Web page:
Clinical Cases

Lamb Photo1

Georgie – The story of a very lucky lamb!

t was a miserable winters day when we were called to an Ewe (Annie) who was not making any progress with her lambing. She had been straining the whole previous day and passed her water bag the night before, but she seemed to have no energy left to push. Some of her placenta had already detached, so we weren’t sure if the lamb could still be alive. After an epidural was given we were able to assist Annie to lamb. Fortunately we got the lamb out soon enough and she was still alive!Lamb photo

Annie was unfortunately not letting down milk, even after being given oxytocin. This meant that her lamb (Georgie) needed to be bottle-fed powdered colostrum. All lambs need colostrum within the first six hours of life, and if their mother can’t supply it they have to be bottle-fed as Georgie was.

The night after Georgie was born was one of the coldest so far this winter. Even with her little woollen coat she became very cold. Lambs are very susceptible to hypothermia – you can tell when they have it as their gums feel freezing and they are unwilling (and sometimes unable) to suckle. Georgie was so weak in the morning that she couldn’t even hold her head up. Her family brought her in to our clinic to try and save her.

Lamb photo1

The first step was to get her warm again. We used a combination of heat pads, blankets, and a heater, taking care not to leave anything against her for too long – it is very easy to burn a neonate on heat pads, especially as she couldn’t move away from them. We also used a stomach tube to get warm milk into her stomach to heat her from the inside. Usually lambs will regain energy quickly once they have been fed, but Georgie didn’t respond as expected and we were all very worried about her. That night she went home with Dr Finch, who fed her every 4 hours through the night by stomach tube. At 5:30am she finally showed interest in bottle-feeding, and was able to stand with assistance.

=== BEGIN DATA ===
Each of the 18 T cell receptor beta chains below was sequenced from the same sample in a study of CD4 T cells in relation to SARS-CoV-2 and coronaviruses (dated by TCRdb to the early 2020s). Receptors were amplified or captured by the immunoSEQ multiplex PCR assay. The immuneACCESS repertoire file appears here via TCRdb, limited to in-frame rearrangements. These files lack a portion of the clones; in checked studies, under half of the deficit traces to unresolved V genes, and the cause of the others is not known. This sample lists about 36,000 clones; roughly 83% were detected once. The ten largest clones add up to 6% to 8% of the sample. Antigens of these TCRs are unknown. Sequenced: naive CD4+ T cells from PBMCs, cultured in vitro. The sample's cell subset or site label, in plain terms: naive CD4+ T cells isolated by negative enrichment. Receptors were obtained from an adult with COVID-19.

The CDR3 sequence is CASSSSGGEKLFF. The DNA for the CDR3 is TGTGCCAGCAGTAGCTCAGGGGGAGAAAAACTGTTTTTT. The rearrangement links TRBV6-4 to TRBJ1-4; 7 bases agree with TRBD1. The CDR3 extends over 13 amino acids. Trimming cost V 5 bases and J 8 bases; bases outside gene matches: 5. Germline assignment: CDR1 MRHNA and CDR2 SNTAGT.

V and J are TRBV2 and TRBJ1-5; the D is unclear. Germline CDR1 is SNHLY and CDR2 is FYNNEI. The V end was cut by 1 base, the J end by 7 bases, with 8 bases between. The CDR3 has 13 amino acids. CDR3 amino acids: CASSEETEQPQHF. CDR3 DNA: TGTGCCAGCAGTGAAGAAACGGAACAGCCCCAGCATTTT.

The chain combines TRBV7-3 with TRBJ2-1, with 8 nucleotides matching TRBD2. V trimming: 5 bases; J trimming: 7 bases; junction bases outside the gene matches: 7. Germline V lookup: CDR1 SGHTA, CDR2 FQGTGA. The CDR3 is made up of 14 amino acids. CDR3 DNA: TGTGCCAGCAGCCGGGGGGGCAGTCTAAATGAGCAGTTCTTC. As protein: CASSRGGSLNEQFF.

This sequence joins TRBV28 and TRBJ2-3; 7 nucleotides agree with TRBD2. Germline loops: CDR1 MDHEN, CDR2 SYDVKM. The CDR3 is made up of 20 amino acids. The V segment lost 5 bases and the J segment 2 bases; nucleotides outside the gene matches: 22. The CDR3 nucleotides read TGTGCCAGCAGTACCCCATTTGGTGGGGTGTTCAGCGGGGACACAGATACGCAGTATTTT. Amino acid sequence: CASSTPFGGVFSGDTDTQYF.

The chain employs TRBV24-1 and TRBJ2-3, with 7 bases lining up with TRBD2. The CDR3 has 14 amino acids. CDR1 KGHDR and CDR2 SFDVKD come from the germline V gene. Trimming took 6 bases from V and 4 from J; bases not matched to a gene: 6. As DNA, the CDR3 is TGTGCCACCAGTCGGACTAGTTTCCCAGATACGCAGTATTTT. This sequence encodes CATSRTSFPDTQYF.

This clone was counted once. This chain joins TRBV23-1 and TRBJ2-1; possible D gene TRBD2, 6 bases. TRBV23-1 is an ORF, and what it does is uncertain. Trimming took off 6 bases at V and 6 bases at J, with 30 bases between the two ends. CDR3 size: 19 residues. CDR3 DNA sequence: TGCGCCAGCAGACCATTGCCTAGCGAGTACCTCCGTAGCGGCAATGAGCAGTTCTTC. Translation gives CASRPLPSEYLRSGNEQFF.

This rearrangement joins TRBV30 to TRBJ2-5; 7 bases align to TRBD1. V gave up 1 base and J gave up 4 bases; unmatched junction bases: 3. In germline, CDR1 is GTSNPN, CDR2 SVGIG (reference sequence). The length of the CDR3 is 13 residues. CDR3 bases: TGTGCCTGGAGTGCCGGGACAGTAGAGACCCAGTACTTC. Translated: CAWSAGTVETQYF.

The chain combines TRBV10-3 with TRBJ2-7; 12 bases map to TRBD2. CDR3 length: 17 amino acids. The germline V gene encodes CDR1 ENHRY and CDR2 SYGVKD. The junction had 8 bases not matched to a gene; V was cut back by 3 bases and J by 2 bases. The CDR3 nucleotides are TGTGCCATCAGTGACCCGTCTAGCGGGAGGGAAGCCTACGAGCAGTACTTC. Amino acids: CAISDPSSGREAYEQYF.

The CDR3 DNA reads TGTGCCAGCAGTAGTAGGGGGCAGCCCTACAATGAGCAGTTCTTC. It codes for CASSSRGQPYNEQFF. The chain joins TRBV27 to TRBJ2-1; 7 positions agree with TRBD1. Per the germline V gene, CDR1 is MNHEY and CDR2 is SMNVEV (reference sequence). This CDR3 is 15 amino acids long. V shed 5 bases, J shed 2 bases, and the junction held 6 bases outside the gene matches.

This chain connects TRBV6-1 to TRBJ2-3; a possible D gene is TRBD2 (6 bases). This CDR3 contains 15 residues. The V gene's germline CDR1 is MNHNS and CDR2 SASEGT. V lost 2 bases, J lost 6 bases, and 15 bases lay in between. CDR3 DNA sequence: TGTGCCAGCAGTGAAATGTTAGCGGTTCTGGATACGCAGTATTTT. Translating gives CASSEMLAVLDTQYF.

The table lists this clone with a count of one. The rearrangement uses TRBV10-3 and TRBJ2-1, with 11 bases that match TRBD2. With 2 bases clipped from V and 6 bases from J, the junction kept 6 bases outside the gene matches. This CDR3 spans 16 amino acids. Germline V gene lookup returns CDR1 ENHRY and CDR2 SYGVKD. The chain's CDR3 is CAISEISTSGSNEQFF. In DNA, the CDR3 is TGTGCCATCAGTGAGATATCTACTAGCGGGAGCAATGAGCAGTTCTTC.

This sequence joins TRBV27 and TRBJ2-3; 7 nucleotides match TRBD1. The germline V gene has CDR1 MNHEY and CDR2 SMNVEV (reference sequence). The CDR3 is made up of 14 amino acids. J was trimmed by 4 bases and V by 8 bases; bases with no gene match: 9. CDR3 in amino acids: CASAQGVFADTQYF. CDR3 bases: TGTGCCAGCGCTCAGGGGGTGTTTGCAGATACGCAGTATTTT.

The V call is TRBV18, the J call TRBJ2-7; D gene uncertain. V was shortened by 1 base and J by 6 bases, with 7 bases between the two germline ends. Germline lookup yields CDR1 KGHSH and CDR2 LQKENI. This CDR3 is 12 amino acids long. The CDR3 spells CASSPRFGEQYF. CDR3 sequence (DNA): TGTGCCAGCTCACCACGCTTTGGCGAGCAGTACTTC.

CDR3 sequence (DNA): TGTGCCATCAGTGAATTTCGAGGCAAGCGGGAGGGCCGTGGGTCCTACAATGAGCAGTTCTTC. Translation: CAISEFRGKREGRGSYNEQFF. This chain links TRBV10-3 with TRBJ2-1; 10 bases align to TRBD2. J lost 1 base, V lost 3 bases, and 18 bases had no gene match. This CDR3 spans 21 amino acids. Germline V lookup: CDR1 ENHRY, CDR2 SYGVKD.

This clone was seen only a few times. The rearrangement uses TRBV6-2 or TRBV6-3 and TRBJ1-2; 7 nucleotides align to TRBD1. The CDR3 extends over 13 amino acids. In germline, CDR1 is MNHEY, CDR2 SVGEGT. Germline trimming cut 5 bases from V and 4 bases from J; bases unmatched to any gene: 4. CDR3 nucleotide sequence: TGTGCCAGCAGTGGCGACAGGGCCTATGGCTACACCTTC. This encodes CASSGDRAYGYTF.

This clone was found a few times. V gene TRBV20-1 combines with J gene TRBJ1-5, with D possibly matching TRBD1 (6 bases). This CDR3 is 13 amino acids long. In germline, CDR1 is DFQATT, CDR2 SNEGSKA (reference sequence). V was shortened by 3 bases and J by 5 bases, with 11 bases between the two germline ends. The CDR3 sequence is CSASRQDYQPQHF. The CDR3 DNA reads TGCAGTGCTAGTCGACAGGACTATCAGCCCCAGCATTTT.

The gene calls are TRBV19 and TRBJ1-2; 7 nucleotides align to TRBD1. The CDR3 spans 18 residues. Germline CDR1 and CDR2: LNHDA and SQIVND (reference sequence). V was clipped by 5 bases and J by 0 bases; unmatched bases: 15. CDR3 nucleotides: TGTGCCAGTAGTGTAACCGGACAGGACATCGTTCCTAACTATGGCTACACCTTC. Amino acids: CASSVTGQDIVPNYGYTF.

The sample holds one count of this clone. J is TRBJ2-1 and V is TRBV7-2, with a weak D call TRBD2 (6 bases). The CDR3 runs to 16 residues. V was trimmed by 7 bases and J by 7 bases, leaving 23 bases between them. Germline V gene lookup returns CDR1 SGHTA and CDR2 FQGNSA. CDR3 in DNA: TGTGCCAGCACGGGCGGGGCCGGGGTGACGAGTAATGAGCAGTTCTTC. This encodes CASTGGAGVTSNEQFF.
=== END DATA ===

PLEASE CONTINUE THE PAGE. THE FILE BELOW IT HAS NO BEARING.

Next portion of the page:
It was night-time, two days after she became hypothermic, that she took her first steps. She stayed with Dr Finch for two more days, by which time she was running around and baa-ing when she wanted feeding or was going to the toilet (just like a human baby!).

Georgie went back to her real family when she was five days old. Since then she has continued to be spoilt rotten – getting to sleep in front of the fire! Thanks to the loving care of her family she is continuing to thrive. She is one very lucky lamb.

Lamb photo2